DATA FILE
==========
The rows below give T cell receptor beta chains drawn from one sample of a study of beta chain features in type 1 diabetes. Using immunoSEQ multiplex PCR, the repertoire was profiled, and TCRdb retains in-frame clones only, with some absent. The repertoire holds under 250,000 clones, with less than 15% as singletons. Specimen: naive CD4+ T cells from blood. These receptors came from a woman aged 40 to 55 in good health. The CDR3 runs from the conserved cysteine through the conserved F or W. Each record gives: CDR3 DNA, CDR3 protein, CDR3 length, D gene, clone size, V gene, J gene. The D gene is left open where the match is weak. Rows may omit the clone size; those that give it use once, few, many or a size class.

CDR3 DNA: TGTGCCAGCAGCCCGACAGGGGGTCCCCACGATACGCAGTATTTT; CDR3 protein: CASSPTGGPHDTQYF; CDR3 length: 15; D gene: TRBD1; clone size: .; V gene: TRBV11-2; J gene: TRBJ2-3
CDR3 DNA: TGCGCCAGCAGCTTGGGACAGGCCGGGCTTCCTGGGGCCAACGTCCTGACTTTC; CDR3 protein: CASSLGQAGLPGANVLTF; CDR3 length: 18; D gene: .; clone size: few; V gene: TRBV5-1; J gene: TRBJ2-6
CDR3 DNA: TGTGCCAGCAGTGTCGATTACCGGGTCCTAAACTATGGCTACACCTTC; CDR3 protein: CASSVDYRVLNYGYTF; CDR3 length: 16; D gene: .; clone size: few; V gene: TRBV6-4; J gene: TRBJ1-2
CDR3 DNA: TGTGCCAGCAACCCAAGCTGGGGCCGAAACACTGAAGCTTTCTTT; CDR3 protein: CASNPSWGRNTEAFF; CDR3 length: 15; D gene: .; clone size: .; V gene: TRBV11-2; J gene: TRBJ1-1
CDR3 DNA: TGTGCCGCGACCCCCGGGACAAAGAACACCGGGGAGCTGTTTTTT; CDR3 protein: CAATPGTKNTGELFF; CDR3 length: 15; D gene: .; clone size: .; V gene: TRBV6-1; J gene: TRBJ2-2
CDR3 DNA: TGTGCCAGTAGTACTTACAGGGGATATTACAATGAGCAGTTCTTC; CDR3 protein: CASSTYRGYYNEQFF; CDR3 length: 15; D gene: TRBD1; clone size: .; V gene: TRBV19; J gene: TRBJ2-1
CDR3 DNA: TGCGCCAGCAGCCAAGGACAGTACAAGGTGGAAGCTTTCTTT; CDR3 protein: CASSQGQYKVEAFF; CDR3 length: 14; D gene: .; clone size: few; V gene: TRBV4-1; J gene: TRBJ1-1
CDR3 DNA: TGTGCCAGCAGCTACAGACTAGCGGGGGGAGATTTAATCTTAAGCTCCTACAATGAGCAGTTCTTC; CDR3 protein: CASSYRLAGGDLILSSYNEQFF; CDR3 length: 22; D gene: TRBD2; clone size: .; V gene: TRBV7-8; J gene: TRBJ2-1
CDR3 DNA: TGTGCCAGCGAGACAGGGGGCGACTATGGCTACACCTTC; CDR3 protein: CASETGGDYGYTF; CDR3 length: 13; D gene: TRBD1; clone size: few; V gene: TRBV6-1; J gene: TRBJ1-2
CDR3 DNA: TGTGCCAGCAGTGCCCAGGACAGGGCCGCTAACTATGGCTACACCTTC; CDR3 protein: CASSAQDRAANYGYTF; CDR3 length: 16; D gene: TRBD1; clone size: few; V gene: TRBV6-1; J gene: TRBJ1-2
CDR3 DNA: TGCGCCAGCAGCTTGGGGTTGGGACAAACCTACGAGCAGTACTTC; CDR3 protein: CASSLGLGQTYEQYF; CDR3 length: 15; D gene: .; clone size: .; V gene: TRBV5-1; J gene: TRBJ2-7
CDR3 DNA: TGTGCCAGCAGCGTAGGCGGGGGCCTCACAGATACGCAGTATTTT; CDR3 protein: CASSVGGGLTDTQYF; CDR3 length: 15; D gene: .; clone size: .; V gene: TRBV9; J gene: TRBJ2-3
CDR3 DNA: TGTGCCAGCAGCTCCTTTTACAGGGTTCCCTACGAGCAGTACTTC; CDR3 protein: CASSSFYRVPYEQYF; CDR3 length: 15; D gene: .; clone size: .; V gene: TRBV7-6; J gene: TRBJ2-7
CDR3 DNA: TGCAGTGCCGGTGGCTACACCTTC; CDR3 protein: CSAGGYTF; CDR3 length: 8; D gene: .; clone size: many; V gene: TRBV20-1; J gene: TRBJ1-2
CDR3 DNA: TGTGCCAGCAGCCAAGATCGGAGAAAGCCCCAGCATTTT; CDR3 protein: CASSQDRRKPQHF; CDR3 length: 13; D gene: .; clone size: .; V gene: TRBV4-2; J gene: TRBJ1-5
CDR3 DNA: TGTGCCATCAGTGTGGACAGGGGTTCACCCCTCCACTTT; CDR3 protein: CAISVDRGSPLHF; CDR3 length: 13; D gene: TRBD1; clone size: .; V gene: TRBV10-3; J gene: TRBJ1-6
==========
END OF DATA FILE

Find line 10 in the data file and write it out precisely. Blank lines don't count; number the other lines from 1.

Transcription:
CDR3 DNA: TGTGCCAGCGAGACAGGGGGCGACTATGGCTACACCTTC; CDR3 protein: CASETGGDYGYTF; CDR3 length: 13; D gene: TRBD1; clone size: few; V gene: TRBV6-1; J gene: TRBJ1-2